SEL1L Is Required for Endoplasmic Reticulum-associated Degradation of Misfolded Luminal Proteins but not Transmembrane Proteins in Chicken DT40 Cell Line

Department of Biophysics, Graduate School of Science, Kyoto University, Sakyo-ku, Kyoto, Japan.
Cell Structure and Function (Impact Factor: 1.68). 08/2011; 36(2):187-95. DOI: 10.1247/csf.11018
Source: PubMed


Proteins misfolded in the endoplasmic reticulum (ER) are degraded in the cytosol by a ubiquitin-dependent proteasome system, a process collectively termed ER-associated degradation (ERAD). Unraveling the molecular mechanisms of mammalian ERAD progresses more slowly than that of yeast ERAD due to the laborious procedures required for gene targeting and the redundancy of components. Here, we utilized the chicken B lymphocyte-derived DT40 cell line, which exhibits an extremely high homologous recombination frequency, to analyze ERAD mechanisms in higher eukaryotes. We disrupted the SEL1L gene, which encodes the sole homologue of yeast Hrd3p in both chickens and mammals; Hrd3p is a binding partner of yeast Hrd1p, an E3 ubiquitin ligase. SEL1L-knockout cells grew only slightly more slowly than the wild-type cells. Pulse chase experiments revealed that chicken SEL1L was required for ERAD of misfolded luminal proteins such as glycosylated NHK and unglycosylated NHK-QQQ but dispensable for that of misfolded transmembrane proteins such as NHK(BACE) and CD3-δ, as in mammals. The defect of SEL1L-knockout cells in NHK degradation was restored by introduction of not only chicken SEL1L but also mouse and human SEL1L. Deletion analysis showed the importance of Sel1-like tetratricopeptide repeats but not the fibronectin II domain in the function of SEL1L. Thus, our reverse genetic approach using the chicken DT40 cell line will provide highly useful information regarding ERAD mechanisms in higher eukaryotes which express ERAD components redundantly.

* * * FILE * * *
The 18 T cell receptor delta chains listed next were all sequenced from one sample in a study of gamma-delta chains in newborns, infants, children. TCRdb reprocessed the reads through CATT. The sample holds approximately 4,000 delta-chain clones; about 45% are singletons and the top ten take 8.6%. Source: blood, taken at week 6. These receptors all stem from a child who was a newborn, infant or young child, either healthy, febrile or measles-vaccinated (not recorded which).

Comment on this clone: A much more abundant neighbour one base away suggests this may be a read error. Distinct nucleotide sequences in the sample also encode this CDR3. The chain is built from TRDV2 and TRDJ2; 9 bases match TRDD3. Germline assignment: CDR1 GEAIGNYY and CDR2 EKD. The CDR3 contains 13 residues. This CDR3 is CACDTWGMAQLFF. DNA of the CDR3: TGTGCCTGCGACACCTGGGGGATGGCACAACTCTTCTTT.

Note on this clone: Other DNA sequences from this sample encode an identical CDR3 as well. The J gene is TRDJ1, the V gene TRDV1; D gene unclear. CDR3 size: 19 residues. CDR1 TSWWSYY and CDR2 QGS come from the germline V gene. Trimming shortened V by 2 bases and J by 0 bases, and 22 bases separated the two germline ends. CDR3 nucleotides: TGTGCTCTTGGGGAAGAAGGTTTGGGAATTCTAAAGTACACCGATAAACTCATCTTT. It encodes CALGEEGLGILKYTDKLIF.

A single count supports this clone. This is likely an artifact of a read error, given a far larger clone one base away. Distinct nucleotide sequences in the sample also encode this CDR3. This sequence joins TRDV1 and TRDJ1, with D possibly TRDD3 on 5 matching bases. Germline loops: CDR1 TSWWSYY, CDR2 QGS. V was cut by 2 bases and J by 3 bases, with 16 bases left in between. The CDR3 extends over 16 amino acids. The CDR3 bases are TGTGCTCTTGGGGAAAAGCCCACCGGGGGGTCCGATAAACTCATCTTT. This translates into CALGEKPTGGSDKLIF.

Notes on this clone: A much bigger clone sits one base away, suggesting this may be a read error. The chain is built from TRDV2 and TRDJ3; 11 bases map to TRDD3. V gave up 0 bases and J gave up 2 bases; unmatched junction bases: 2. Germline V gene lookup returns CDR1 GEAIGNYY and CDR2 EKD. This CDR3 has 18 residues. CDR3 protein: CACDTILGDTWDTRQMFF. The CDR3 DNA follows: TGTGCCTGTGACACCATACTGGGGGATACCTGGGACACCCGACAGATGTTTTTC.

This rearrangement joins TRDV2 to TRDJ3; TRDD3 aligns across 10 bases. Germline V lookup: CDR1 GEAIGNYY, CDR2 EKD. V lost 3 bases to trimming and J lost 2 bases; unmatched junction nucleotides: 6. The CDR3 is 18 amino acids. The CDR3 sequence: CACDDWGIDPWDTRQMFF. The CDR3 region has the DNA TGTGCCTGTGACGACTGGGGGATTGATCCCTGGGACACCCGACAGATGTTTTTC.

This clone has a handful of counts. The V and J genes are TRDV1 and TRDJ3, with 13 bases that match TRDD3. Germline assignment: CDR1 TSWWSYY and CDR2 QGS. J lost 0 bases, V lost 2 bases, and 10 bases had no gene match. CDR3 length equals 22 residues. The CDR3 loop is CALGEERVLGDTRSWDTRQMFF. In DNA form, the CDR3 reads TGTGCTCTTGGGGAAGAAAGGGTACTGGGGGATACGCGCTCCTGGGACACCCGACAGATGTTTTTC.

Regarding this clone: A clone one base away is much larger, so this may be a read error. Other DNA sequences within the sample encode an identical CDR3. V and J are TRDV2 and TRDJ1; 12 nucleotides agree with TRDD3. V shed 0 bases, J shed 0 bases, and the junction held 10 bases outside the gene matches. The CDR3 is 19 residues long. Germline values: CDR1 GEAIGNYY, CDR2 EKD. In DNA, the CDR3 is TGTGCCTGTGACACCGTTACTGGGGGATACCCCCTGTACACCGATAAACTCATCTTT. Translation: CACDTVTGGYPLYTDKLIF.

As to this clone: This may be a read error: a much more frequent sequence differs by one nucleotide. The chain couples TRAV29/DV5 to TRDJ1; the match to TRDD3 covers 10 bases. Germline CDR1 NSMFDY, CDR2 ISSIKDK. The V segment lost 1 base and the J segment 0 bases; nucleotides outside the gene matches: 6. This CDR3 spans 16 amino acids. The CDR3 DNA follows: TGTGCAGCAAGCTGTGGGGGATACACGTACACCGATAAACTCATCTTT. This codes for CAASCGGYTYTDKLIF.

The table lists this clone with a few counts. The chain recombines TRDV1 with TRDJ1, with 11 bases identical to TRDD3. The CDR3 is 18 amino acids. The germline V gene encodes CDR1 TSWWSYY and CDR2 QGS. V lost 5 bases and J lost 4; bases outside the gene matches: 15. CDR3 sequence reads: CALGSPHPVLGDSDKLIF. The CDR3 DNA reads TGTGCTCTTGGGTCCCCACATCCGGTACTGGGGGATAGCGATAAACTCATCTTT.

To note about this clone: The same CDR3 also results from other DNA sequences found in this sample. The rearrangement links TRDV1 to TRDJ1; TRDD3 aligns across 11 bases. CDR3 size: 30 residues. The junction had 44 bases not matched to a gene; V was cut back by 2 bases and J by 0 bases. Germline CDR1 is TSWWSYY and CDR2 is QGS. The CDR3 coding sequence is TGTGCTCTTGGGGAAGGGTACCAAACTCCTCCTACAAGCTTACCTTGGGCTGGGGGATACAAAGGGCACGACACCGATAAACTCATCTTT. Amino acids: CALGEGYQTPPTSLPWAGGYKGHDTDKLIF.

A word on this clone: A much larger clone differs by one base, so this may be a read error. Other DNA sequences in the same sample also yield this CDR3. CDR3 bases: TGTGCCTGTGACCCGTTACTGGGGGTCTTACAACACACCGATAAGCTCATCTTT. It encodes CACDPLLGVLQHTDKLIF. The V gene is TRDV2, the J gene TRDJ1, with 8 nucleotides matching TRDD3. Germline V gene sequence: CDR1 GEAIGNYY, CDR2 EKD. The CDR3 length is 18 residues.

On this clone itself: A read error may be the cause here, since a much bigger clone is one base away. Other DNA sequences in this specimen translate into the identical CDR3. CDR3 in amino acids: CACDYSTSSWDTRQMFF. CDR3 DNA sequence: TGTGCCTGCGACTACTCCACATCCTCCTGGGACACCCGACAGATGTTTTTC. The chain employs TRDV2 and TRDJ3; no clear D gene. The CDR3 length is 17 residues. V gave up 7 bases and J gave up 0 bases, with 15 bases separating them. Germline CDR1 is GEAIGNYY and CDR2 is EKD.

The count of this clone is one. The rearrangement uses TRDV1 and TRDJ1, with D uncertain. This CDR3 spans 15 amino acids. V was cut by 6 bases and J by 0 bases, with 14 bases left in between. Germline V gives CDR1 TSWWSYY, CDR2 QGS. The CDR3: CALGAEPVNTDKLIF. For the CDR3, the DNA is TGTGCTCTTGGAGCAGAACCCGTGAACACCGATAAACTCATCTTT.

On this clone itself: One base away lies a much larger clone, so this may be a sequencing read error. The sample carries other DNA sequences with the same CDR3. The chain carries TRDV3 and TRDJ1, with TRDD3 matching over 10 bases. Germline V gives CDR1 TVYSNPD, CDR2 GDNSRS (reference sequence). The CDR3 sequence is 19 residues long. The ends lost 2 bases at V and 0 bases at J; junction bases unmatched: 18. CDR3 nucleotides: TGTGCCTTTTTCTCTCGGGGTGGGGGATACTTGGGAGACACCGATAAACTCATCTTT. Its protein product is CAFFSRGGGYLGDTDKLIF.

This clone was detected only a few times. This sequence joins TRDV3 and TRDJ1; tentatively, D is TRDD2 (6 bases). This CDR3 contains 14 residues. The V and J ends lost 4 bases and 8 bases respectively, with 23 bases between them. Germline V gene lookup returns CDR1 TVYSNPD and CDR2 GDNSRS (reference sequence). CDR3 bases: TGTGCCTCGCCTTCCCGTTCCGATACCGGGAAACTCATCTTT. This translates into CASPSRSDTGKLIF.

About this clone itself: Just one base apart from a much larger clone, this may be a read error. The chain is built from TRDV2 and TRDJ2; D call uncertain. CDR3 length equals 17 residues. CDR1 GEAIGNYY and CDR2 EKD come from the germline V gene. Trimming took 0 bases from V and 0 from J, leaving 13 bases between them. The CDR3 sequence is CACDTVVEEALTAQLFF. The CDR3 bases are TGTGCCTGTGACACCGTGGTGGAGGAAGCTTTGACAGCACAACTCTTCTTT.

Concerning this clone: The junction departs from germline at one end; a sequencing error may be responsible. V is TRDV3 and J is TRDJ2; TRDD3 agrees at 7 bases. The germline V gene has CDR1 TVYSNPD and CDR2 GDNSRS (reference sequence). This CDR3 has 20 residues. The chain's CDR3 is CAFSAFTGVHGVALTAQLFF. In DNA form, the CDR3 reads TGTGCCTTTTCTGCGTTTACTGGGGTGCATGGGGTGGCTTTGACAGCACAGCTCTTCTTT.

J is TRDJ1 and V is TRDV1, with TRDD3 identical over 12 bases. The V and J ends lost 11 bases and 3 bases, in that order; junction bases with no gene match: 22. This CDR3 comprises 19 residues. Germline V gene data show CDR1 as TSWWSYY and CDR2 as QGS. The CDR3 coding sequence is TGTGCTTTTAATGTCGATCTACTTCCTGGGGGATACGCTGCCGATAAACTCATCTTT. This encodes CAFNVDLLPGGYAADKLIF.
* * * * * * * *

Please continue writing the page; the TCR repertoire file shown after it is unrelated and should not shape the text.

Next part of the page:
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    • "As spliced ERdj5 lacks 46 amino acids within a redox-inactive domain present in unspliced ERdj5 (i.e., the so-called Trxb1 domain; Hagiwara et al., 2011), this part is not likely to be responsible for engaging Sel1L. Identifying an ERdj5-Sel1L complex prompted us to examine whether Sel1L functions in CTA1 retrotranslocation, especially considering that ERAD substrate degradation can occur using a Sel1L- independent mechanism (Mueller et al., 2006; Bernasconi et al., 2010; Ninagawa et al., 2011; Stanley et al., 2011). CT coprecipitated with Sel1L, suggesting a physical interaction between them. "
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